Because any farm rarely has a single problematic management activity or pollutant source, the number of potentially relevant mitigation measures can easily snowball along with the associated implementation costs, as well as risks of pollutant swapping or other unintended impacts on different ecological services. For both alternative future management scenarios, the shortlisted relevant on-farm measures were optimised using the functions available in the ‘Evaluation’ workbook of Farmscoper. Here, a multiple objective optimisation procedure can be executed using the NSGA-II algorithm [23] to identify a family of solutions lying on the pareto-optimal front of non-dominated solutions. The algorithm is based on an elitists selection method wherein elites of a population are given the opportunity to be carried to the next generation, an explicit diversity preserving mechanism (Crowding distance) and an emphasis on the non-dominated solutions. It is currently used as an industry standard in comparisons of genetic algorithms. More details about the algorithm and its implementation in Farmscoper can be found in the relevant literature [12,23]. Similar algorithms have already been employed to inform the management of diffuse pollution problems at catchment scale [6,24]. A solution or, in this case, a combination of on-farm mitigation methods dominates another solution if it is superior or equal in all objectives (i.e., water pollutant reductions) but at least superior in one objective. Each solution is a unique combination of on-farm mitigation measures from the shortlist for the scenario in question and seeks to minimise both annual cost and maximise the corresponding reduction of the chosen pollutants simultaneously. Emissions to both water (nitrate, phosphorus, sediment, pesticides, FIOs) and air (methane, nitrous oxide, ammonia) were specified. Based on the known waterbody-specific pollutant pressures, a minimum reduction of 5% was specified for the target pollutant(s), whilst at the same time permitting no elevation in the emissions of other pollutants, to ensure minimization of trade-offs. The settings for the optimisation algorithm were: population size (50) and number of generations (100). With the optimisation runs, a collection of valid solutions meeting all the constraints was generated along with expected annual costs to farms, as well as modified pollutant emissions and qualitative scores for additional outcomes represented by soil physical quality, biodiversity, water use, energy use and farm production.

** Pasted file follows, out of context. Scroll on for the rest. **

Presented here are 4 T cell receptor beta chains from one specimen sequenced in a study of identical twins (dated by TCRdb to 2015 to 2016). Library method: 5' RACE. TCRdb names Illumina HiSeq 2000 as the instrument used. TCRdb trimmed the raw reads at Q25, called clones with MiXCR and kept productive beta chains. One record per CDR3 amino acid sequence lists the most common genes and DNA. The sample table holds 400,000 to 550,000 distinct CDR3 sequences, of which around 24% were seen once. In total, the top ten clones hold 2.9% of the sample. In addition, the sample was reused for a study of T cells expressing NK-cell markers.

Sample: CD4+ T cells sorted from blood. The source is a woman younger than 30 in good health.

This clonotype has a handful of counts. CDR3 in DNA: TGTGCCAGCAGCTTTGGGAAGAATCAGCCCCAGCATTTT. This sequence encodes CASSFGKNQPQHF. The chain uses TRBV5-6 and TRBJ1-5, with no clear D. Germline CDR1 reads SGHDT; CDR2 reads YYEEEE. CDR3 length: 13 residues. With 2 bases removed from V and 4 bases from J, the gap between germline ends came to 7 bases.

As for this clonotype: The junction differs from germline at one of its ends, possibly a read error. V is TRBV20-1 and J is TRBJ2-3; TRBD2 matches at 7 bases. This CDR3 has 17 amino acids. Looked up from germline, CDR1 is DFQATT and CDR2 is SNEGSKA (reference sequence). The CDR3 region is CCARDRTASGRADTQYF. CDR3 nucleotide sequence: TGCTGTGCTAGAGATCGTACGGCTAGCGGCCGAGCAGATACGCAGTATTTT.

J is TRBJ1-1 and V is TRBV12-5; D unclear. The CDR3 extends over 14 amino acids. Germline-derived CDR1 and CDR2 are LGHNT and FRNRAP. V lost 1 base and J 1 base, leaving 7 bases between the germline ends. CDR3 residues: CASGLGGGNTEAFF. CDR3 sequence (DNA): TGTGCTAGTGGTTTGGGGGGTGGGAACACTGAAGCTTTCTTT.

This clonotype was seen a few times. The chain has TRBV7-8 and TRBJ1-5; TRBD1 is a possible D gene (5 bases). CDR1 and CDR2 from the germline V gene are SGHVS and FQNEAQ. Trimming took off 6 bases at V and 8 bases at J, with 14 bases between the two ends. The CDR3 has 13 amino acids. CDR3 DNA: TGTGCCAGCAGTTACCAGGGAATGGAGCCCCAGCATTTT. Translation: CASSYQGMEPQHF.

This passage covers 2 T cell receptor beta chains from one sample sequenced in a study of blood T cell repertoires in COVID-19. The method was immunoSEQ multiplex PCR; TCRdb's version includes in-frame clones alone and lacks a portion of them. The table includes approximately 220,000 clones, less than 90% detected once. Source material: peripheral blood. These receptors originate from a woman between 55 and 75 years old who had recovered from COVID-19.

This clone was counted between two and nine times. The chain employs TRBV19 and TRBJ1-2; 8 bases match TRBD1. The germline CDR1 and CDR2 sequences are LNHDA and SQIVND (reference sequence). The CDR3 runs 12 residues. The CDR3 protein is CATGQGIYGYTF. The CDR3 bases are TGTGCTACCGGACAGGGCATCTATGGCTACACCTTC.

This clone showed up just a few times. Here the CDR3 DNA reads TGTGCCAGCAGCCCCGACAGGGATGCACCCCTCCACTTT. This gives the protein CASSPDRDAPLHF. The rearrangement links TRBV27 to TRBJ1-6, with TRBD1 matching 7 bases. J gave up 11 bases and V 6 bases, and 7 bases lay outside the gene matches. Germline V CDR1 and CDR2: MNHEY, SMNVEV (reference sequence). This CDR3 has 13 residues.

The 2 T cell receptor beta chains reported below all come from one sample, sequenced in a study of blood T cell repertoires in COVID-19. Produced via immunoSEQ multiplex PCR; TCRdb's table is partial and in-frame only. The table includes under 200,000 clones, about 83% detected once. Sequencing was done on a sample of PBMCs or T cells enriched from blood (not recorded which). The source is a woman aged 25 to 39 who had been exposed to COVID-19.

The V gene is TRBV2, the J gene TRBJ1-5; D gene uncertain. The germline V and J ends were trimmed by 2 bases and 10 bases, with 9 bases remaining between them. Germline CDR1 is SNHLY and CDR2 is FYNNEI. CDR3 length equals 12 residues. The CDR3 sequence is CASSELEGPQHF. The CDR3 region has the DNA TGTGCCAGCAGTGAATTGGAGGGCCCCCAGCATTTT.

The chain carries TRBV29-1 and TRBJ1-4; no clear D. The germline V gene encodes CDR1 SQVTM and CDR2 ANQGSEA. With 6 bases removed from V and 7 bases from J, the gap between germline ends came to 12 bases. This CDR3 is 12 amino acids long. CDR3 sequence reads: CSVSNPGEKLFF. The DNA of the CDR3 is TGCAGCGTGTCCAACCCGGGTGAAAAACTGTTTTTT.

3.4. Estimation of Eutrophication and Global Warming Potential

Farmscoper predicts a suite of quantitative data for pollutant emissions to water and air. In turn, these were used to undertake mid-point impact quantification for two widely used categories in life cycle assessment (LCA): eutrophication potential (EP) and global warming potential (GWP100). Both were calculated by multiplying pollutant specific characterisation factors and their corresponding annual emissions to aggregate the effects from different pollutants into common units for environmental impacts [25]. More specifically for this study, EP and GWP100 are expressed in kg PO4 eq. and kg CO2 eq., respectively. For the former impact category, emissions of nitrate, phosphorus, nitrous oxide and ammonia are aggregated. In so doing, the characterisation factors were 0.44, 3.06, 0.13 and 0.44 kg PO4 eq. kg−1, respectively. For the latter, methane, ammonia and nitrous oxide emissions were aggregated, using corresponding respective characterisation factors of 26, 1.6 and 296 kg CO2 eq. kg−1.

4. Results

4.1. Characteristics of Model Cereal Farms and Their BAU Emissions to the Environment

Mapped spatial patterns of rainfall and soil distributions suggest that most areas (97%) in the selected waterbodies have long term annual rainfall of 600–700 mm, whilst ~78% of the agricultural land has very heavy soils requiring artificial drainage for both arable and grassland use and 15% for arable use, i.e., intensive cereal production. 2019 JAS data indicates that cereal farms are the dominant RFT (covering 39.5 % to 84.5% of agricultural land with a median of 58%) in all of the waterbodies. Mixed farms and general cropping farms are the second most important but rarely exceed 30% of the agricultural land in any individual target waterbody.
In total, 17 model cereal farms were generated using Farmscoper. For most waterbodies, two model farms were constructed to reflect the presence of two distinctive types of soil drainage conditions. All the model farms comprised a large proportion of winter cereals. In descending proportions, these comprised winter wheat (34–57%), winter oilseed rape (11–20%) and winter barley (3–15%). More variability was observed for other crops, such as maize and sugar beet. These are insignificant in area by comparison (<7%) but could generate high externalities since both, for instance, are highly susceptible to soil erosion [26,27]. Table 1 compares the relative proportions of key crops within each waterbody in 2019 and their corresponding proportions for the model cereal farms. In total, arable land use accounts for between 74% to 94% of the farmed area on the model cereal farms. The remaining area is used for cattle, sheep and lambs and poultry.